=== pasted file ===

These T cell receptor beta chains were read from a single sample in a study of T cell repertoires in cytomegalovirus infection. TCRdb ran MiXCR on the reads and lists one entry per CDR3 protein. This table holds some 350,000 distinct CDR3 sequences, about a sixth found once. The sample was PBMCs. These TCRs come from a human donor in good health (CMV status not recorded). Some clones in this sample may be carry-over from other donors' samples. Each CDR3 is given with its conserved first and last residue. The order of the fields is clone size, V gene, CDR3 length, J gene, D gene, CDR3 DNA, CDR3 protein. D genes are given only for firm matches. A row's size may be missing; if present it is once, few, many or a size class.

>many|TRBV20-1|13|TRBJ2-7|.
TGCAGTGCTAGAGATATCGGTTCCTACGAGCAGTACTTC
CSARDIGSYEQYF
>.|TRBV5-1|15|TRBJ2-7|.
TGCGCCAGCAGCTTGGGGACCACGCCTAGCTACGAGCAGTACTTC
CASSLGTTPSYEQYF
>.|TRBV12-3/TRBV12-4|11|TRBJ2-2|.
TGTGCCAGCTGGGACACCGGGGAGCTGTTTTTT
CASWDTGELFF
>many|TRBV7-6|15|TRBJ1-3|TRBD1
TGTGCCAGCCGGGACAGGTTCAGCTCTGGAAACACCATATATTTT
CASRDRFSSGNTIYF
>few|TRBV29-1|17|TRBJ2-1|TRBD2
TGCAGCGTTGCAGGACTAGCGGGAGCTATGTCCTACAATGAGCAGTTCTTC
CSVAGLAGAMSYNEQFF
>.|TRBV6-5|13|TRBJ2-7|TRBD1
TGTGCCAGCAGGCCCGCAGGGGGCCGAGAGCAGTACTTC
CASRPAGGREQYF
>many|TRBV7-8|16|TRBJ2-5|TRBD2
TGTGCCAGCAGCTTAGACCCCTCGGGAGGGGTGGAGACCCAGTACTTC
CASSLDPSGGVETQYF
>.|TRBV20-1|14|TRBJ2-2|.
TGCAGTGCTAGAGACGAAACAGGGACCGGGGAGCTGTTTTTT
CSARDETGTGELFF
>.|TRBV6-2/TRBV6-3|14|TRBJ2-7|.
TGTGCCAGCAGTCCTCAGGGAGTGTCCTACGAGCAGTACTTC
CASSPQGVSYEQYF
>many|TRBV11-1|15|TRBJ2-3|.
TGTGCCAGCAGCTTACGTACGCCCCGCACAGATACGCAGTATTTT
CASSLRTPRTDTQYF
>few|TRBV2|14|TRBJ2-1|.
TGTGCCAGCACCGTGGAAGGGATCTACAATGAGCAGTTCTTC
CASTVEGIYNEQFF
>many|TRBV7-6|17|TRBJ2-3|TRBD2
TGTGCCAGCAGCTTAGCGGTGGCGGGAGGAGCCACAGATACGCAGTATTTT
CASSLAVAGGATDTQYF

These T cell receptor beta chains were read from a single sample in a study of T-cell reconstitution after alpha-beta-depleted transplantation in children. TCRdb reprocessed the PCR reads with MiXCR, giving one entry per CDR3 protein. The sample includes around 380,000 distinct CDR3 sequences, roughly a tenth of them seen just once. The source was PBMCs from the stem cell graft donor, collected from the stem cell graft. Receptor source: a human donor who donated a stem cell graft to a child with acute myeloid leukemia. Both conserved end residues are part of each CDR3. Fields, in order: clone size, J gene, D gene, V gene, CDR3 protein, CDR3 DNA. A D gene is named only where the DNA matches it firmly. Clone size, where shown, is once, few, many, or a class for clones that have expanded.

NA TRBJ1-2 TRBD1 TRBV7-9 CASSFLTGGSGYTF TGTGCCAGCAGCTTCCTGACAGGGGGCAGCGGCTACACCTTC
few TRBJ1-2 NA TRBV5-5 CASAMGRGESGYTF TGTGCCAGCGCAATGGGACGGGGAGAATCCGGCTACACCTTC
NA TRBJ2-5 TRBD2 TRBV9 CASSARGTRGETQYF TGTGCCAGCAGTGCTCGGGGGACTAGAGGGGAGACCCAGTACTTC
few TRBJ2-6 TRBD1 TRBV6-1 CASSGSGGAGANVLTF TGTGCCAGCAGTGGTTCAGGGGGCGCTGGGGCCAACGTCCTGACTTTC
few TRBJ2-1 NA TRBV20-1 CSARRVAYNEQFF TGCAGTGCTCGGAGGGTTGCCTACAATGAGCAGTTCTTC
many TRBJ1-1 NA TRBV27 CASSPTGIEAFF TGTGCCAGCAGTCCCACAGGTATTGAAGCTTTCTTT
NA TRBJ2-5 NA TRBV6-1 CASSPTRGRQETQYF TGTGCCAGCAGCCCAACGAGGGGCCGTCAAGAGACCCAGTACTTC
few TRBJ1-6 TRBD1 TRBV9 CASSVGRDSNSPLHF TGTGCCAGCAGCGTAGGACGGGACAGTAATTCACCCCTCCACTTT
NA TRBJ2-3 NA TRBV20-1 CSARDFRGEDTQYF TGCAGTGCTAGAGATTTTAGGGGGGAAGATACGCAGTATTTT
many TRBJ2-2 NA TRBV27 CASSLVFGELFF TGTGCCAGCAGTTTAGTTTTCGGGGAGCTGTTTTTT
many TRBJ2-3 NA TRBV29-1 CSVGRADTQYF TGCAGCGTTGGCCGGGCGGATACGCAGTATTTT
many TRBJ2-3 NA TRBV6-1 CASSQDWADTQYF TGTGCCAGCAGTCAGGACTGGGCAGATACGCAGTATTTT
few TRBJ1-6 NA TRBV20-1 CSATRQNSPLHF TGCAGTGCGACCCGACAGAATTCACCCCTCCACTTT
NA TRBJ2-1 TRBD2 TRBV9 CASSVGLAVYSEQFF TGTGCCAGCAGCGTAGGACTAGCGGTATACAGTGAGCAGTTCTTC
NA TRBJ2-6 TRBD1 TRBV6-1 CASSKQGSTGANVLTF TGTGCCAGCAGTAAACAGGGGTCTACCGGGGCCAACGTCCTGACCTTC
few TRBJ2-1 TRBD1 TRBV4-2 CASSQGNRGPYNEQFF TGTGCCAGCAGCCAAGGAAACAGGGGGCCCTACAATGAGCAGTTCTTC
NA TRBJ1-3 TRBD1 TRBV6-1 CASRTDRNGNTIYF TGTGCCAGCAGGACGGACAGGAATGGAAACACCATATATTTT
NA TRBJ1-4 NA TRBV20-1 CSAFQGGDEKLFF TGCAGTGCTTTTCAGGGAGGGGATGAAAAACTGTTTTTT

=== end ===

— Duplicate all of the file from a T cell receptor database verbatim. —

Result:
These T cell receptor beta chains were read from a single sample in a study of T cell repertoires in cytomegalovirus infection. TCRdb ran MiXCR on the reads and lists one entry per CDR3 protein. This table holds some 350,000 distinct CDR3 sequences, about a sixth found once. The sample was PBMCs. These TCRs come from a human donor in good health (CMV status not recorded). Some clones in this sample may be carry-over from other donors' samples. Each CDR3 is given with its conserved first and last residue. The order of the fields is clone size, V gene, CDR3 length, J gene, D gene, CDR3 DNA, CDR3 protein. D genes are given only for firm matches. A row's size may be missing; if present it is once, few, many or a size class.

>many|TRBV20-1|13|TRBJ2-7|.
TGCAGTGCTAGAGATATCGGTTCCTACGAGCAGTACTTC
CSARDIGSYEQYF
>.|TRBV5-1|15|TRBJ2-7|.
TGCGCCAGCAGCTTGGGGACCACGCCTAGCTACGAGCAGTACTTC
CASSLGTTPSYEQYF
>.|TRBV12-3/TRBV12-4|11|TRBJ2-2|.
TGTGCCAGCTGGGACACCGGGGAGCTGTTTTTT
CASWDTGELFF
>many|TRBV7-6|15|TRBJ1-3|TRBD1
TGTGCCAGCCGGGACAGGTTCAGCTCTGGAAACACCATATATTTT
CASRDRFSSGNTIYF
>few|TRBV29-1|17|TRBJ2-1|TRBD2
TGCAGCGTTGCAGGACTAGCGGGAGCTATGTCCTACAATGAGCAGTTCTTC
CSVAGLAGAMSYNEQFF
>.|TRBV6-5|13|TRBJ2-7|TRBD1
TGTGCCAGCAGGCCCGCAGGGGGCCGAGAGCAGTACTTC
CASRPAGGREQYF
>many|TRBV7-8|16|TRBJ2-5|TRBD2
TGTGCCAGCAGCTTAGACCCCTCGGGAGGGGTGGAGACCCAGTACTTC
CASSLDPSGGVETQYF
>.|TRBV20-1|14|TRBJ2-2|.
TGCAGTGCTAGAGACGAAACAGGGACCGGGGAGCTGTTTTTT
CSARDETGTGELFF
>.|TRBV6-2/TRBV6-3|14|TRBJ2-7|.
TGTGCCAGCAGTCCTCAGGGAGTGTCCTACGAGCAGTACTTC
CASSPQGVSYEQYF
>many|TRBV11-1|15|TRBJ2-3|.
TGTGCCAGCAGCTTACGTACGCCCCGCACAGATACGCAGTATTTT
CASSLRTPRTDTQYF
>few|TRBV2|14|TRBJ2-1|.
TGTGCCAGCACCGTGGAAGGGATCTACAATGAGCAGTTCTTC
CASTVEGIYNEQFF
>many|TRBV7-6|17|TRBJ2-3|TRBD2
TGTGCCAGCAGCTTAGCGGTGGCGGGAGGAGCCACAGATACGCAGTATTTT
CASSLAVAGGATDTQYF

These T cell receptor beta chains were read from a single sample in a study of T-cell reconstitution after alpha-beta-depleted transplantation in children. TCRdb reprocessed the PCR reads with MiXCR, giving one entry per CDR3 protein. The sample includes around 380,000 distinct CDR3 sequences, roughly a tenth of them seen just once. The source was PBMCs from the stem cell graft donor, collected from the stem cell graft. Receptor source: a human donor who donated a stem cell graft to a child with acute myeloid leukemia. Both conserved end residues are part of each CDR3. Fields, in order: clone size, J gene, D gene, V gene, CDR3 protein, CDR3 DNA. A D gene is named only where the DNA matches it firmly. Clone size, where shown, is once, few, many, or a class for clones that have expanded.

NA TRBJ1-2 TRBD1 TRBV7-9 CASSFLTGGSGYTF TGTGCCAGCAGCTTCCTGACAGGGGGCAGCGGCTACACCTTC
few TRBJ1-2 NA TRBV5-5 CASAMGRGESGYTF TGTGCCAGCGCAATGGGACGGGGAGAATCCGGCTACACCTTC
NA TRBJ2-5 TRBD2 TRBV9 CASSARGTRGETQYF TGTGCCAGCAGTGCTCGGGGGACTAGAGGGGAGACCCAGTACTTC
few TRBJ2-6 TRBD1 TRBV6-1 CASSGSGGAGANVLTF TGTGCCAGCAGTGGTTCAGGGGGCGCTGGGGCCAACGTCCTGACTTTC
few TRBJ2-1 NA TRBV20-1 CSARRVAYNEQFF TGCAGTGCTCGGAGGGTTGCCTACAATGAGCAGTTCTTC
many TRBJ1-1 NA TRBV27 CASSPTGIEAFF TGTGCCAGCAGTCCCACAGGTATTGAAGCTTTCTTT
NA TRBJ2-5 NA TRBV6-1 CASSPTRGRQETQYF TGTGCCAGCAGCCCAACGAGGGGCCGTCAAGAGACCCAGTACTTC
few TRBJ1-6 TRBD1 TRBV9 CASSVGRDSNSPLHF TGTGCCAGCAGCGTAGGACGGGACAGTAATTCACCCCTCCACTTT
NA TRBJ2-3 NA TRBV20-1 CSARDFRGEDTQYF TGCAGTGCTAGAGATTTTAGGGGGGAAGATACGCAGTATTTT
many TRBJ2-2 NA TRBV27 CASSLVFGELFF TGTGCCAGCAGTTTAGTTTTCGGGGAGCTGTTTTTT
many TRBJ2-3 NA TRBV29-1 CSVGRADTQYF TGCAGCGTTGGCCGGGCGGATACGCAGTATTTT
many TRBJ2-3 NA TRBV6-1 CASSQDWADTQYF TGTGCCAGCAGTCAGGACTGGGCAGATACGCAGTATTTT
few TRBJ1-6 NA TRBV20-1 CSATRQNSPLHF TGCAGTGCGACCCGACAGAATTCACCCCTCCACTTT
NA TRBJ2-1 TRBD2 TRBV9 CASSVGLAVYSEQFF TGTGCCAGCAGCGTAGGACTAGCGGTATACAGTGAGCAGTTCTTC
NA TRBJ2-6 TRBD1 TRBV6-1 CASSKQGSTGANVLTF TGTGCCAGCAGTAAACAGGGGTCTACCGGGGCCAACGTCCTGACCTTC
few TRBJ2-1 TRBD1 TRBV4-2 CASSQGNRGPYNEQFF TGTGCCAGCAGCCAAGGAAACAGGGGGCCCTACAATGAGCAGTTCTTC
NA TRBJ1-3 TRBD1 TRBV6-1 CASRTDRNGNTIYF TGTGCCAGCAGGACGGACAGGAATGGAAACACCATATATTTT
NA TRBJ1-4 NA TRBV20-1 CSAFQGGDEKLFF TGCAGTGCTTTTCAGGGAGGGGATGAAAAACTGTTTTTT